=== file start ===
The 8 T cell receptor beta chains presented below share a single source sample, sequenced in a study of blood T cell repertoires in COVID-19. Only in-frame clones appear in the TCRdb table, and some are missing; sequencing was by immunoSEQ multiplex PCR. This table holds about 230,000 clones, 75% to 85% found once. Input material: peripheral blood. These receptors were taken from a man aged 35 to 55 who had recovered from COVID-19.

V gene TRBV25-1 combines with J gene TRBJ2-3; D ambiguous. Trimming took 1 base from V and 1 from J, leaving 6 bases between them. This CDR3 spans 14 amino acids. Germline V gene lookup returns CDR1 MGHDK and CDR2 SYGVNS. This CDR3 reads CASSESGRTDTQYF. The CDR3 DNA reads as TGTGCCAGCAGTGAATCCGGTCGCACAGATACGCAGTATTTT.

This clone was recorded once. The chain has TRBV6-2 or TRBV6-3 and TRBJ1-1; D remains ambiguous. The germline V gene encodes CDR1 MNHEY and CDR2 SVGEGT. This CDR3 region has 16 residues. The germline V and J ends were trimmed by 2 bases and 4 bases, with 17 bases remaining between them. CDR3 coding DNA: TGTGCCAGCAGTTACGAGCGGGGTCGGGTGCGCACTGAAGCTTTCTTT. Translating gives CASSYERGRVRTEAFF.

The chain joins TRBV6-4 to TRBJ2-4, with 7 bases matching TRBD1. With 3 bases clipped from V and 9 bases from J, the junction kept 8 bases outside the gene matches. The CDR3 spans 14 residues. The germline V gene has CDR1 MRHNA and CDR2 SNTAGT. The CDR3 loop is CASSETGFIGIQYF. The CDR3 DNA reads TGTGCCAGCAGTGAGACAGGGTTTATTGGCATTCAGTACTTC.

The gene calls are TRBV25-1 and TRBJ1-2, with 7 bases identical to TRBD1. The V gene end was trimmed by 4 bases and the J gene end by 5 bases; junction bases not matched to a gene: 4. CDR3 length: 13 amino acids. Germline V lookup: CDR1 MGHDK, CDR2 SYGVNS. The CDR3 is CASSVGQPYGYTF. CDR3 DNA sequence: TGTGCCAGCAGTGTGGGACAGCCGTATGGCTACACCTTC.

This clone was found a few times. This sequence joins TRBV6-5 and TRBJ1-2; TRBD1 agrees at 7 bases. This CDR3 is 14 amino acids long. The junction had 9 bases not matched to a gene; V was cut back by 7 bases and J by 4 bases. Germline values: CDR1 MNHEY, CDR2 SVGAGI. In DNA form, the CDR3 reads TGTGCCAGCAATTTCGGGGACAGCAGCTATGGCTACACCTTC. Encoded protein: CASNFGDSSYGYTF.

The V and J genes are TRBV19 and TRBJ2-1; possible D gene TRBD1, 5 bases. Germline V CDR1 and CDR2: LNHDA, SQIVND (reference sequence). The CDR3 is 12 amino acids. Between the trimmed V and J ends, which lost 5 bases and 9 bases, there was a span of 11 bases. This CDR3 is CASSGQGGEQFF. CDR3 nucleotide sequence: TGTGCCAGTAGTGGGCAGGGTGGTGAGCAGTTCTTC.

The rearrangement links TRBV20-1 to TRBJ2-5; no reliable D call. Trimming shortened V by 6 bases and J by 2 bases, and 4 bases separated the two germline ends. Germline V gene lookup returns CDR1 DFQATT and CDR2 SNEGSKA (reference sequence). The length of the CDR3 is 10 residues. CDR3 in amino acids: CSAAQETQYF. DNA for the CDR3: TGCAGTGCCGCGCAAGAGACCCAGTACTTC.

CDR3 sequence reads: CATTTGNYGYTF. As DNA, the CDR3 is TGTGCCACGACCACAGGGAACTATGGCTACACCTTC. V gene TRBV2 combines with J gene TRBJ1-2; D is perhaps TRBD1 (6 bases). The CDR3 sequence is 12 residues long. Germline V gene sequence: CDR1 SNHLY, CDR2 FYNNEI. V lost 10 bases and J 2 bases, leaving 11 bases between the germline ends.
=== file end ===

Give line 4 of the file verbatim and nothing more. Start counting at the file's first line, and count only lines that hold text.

The chain joins TRBV6-4 to TRBJ2-4, with 7 bases matching TRBD1. With 3 bases clipped from V and 9 bases from J, the junction kept 8 bases outside the gene matches. The CDR3 spans 14 residues. The germline V gene has CDR1 MRHNA and CDR2 SNTAGT. The CDR3 loop is CASSETGFIGIQYF. The CDR3 DNA reads TGTGCCAGCAGTGAGACAGGGTTTATTGGCATTCAGTACTTC.